Green growth seems to be at the center of the post-Covid manufacturing expected recovery. The share of the population having received a first shot of the vaccine stands between 25% and 50% of the population for Europe and US, which has had a direct impact on hospitalisations, fatalities and return to normal. The expected surge in activity has already been well priced in the equity market with the latest economic numbers stopping to surprise on the upside. The bullish flows in the commodity asset class have benefitted the energy and base metal sectors the most with a strong emphasis on copper (up 33% YTD, +11% in April). The 22-23 April climate summit and the pledge by several countries to cut GHG emissions subsequently attracted big flows from investors. The increased focus on climate by policymakers has come at a time where fiscal largesse and deficit programs are being implemented and directed toward commodity intensive growth. The US, China and Europe are all starting to shift their discussions of trade policy toward one centered around carbon border taxes and strategic competitiveness. If green capex is at the center of the commodity super cycle, base metals importance in this transformation remains understated, particularly compared to oil (i.e.“Copper is the new oil”). The outperformance of bitcoin vs gold seems to have stalled and show that even though they are both used as store of value the latter is more of a defensive asset and more decorrelated.
CME Bitcoin BTC
Petroleum consumption has remained constant around 95mb/d over the past six months and below the consumption growth trajectory expected by the market. Demand has been reduced in Latin America, India and certain parts of Europe with the recent wave of COVID infections. The pace of global vaccinations coupled with warmer weather helping to reduce transmission will have a direct impact on mobility. Global jet demand is expected to recover by 1.5 mb/d for the summer holidays season. US product demand averaged 19.8mb/d, up 5 mb/d from 1 year ago. A potential US return to the Iran nuclear deal could significantly increase global production and also make things more complicated for OPEC+ to manage its member’s quota (as per last month, full compliance continues to be achieved). Global LNG balances remain tight with the price differential between European and US gas increasing incentive of US exports, putting upward pressure on Henry Hub gas (+8%); UK gas (+26%).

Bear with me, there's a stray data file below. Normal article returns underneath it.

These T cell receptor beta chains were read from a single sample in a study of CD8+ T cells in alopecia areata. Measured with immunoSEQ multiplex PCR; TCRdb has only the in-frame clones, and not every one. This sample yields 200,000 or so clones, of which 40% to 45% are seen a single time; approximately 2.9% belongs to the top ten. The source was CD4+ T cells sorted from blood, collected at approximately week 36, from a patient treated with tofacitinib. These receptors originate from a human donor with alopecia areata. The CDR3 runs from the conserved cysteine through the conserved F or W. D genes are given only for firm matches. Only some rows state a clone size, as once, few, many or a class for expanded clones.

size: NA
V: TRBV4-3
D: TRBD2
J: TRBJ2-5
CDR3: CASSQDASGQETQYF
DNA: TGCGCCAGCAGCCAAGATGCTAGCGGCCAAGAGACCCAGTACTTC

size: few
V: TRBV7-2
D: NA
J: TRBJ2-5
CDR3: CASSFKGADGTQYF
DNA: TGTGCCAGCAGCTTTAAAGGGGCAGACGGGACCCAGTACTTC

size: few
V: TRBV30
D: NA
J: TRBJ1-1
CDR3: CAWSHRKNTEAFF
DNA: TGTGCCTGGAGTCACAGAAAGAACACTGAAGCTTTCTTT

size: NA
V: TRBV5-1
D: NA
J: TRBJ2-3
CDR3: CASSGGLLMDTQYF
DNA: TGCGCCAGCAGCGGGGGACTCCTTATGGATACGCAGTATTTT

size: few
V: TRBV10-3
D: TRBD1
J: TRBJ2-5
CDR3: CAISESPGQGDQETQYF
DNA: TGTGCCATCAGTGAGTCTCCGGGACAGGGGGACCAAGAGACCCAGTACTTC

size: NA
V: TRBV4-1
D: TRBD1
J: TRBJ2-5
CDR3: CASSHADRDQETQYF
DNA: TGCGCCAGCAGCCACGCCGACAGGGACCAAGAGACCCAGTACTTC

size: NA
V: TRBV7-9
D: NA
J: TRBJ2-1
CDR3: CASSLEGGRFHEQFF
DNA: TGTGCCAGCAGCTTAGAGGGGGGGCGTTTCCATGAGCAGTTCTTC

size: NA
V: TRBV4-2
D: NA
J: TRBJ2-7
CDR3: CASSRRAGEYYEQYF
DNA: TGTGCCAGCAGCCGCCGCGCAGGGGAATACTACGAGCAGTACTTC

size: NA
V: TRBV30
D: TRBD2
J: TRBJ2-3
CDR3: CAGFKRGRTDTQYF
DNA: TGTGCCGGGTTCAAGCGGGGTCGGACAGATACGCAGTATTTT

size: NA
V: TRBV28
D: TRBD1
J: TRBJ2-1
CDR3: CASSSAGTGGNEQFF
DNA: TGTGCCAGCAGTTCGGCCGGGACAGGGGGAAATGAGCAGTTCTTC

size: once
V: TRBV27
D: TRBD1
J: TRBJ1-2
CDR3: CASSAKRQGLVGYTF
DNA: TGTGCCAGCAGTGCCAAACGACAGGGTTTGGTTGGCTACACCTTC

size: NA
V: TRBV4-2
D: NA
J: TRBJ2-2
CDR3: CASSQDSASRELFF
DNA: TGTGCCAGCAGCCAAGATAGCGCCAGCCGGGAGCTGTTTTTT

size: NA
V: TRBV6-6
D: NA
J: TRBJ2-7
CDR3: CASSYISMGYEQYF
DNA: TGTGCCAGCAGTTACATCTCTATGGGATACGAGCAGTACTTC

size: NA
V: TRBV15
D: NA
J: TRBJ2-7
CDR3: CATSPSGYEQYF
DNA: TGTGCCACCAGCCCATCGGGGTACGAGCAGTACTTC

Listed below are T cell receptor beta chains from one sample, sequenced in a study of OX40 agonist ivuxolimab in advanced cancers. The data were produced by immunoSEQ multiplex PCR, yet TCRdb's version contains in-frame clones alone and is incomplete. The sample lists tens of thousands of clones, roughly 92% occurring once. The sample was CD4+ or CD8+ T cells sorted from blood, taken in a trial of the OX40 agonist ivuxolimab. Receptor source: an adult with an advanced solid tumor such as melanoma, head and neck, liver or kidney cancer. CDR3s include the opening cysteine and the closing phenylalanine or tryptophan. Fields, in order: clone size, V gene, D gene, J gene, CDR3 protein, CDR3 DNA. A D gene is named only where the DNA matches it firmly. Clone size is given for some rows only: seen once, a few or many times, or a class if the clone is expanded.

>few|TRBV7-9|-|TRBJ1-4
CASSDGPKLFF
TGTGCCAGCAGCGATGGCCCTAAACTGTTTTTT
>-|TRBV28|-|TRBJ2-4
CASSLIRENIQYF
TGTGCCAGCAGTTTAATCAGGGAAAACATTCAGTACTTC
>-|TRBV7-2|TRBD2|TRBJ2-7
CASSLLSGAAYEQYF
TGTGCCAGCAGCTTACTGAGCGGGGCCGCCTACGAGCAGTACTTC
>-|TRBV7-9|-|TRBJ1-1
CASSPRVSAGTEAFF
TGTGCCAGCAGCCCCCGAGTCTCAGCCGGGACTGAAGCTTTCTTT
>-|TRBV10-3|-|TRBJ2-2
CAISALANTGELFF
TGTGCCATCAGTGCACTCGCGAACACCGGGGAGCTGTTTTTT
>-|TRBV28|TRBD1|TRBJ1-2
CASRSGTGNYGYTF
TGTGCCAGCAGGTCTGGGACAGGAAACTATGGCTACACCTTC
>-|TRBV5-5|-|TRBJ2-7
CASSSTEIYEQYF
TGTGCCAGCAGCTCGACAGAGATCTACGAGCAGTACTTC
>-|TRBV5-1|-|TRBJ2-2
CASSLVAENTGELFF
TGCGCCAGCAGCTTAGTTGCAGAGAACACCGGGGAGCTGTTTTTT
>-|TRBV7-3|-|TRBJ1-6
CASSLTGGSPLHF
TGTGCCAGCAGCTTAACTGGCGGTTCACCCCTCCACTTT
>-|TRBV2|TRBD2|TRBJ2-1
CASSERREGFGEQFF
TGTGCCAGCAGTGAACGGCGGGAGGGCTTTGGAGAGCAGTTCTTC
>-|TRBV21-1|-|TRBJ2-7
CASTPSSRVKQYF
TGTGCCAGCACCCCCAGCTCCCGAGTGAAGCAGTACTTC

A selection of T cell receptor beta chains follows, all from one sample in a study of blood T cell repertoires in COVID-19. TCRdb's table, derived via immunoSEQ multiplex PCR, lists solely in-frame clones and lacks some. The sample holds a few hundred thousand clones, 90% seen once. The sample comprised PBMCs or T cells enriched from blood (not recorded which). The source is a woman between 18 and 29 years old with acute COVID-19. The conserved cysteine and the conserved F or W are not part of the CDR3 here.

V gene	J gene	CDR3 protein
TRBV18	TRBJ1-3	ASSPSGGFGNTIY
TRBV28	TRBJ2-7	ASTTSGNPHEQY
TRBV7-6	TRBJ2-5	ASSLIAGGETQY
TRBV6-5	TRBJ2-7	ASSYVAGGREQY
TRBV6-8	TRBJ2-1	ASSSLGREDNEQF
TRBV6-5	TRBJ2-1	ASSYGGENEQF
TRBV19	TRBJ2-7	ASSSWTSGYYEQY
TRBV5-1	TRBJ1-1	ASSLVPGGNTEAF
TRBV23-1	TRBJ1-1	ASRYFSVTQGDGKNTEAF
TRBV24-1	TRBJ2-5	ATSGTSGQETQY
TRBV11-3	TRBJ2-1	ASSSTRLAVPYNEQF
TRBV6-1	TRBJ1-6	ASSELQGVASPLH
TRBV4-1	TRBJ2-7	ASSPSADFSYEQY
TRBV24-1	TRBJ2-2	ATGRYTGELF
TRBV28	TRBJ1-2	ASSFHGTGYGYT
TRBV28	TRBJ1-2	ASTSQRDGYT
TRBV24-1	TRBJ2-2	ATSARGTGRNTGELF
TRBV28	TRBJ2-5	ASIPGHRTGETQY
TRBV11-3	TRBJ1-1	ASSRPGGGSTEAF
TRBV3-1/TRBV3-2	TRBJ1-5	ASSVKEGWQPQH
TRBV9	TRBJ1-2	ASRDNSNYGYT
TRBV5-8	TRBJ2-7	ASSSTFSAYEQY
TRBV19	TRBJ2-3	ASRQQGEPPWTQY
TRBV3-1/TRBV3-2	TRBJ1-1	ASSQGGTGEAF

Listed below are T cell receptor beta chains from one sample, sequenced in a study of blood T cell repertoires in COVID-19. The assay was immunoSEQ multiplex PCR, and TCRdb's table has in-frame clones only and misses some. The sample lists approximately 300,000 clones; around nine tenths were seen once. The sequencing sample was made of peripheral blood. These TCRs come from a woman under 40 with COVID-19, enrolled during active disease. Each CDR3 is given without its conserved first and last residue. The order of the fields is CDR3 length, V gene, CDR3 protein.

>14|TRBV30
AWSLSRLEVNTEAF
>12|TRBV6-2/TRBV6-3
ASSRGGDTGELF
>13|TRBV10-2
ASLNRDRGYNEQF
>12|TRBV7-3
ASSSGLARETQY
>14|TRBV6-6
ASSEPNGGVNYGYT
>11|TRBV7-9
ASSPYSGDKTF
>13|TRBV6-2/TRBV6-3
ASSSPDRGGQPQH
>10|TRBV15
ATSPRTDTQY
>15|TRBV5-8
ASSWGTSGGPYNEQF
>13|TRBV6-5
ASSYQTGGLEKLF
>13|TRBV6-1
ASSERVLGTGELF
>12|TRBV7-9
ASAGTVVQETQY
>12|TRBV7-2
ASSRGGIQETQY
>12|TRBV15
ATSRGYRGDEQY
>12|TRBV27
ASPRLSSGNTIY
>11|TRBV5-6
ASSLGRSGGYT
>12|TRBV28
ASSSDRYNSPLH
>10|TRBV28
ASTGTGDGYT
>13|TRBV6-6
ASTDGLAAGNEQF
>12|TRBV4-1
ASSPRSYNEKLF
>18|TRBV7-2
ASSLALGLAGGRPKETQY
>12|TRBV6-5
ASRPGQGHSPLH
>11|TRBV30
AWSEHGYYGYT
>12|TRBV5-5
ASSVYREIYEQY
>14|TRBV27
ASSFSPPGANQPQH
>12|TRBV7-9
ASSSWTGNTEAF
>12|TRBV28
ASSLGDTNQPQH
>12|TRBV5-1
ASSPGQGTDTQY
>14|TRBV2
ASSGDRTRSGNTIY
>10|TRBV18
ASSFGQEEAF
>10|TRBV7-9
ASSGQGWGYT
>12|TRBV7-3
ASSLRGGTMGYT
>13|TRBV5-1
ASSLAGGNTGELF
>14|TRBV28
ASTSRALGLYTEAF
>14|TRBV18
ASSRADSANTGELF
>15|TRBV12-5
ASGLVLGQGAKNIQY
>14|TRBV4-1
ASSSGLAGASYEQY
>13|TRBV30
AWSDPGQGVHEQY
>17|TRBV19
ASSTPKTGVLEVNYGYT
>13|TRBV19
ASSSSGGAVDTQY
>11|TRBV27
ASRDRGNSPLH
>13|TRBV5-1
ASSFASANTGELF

Freezing temperatures across the US have slowed planting in key growing regions and raised concerns about the well-being of planted crops. The impact of this cold snap on prices is exacerbated by the current tight supply environment. Wheat and corn were up circa 20% in April. Interestingly enough, on the demand side the move has been driven by corn consumption and purchase by China, a new player in the international market. Prices have reached such levels that wheat is used as a substitute for feed. Soybean price (+7%) had less impact given its estimated high price this year even with a delayed harvest in Argentina due to heavy rain.
Volatility is generally down across sectors in April. The main exception is the agricultural sector, in which sharp gains in the underlying led to another bumpy ride in implied volatility. Soybean implied volatility is down from 26% to 22% on the month with a low at 15% whereas corn implied volatility is up from 45% to 46% with a low at 27%. In equities and precious metals we saw a continued increase in underlying prices accompanied by a healthy decrease in implied volatility, which nonetheless still remains roughly 50% higher than pre-covid levels. VIX is down from 19.40% to 18.61%, Vstoxx is up from 17.97% to 20.63% but back down to 18% since. Gold implied volatility is down from 14% to 11% and silver implied volatility is down from 28% to 25%. The implied volatility of crude is also down from 48% to 32%, translating the decreased risk due to a small correction and consolidation of the (previously somewhat overbought) underlying prices.
Source: Four Elements Capital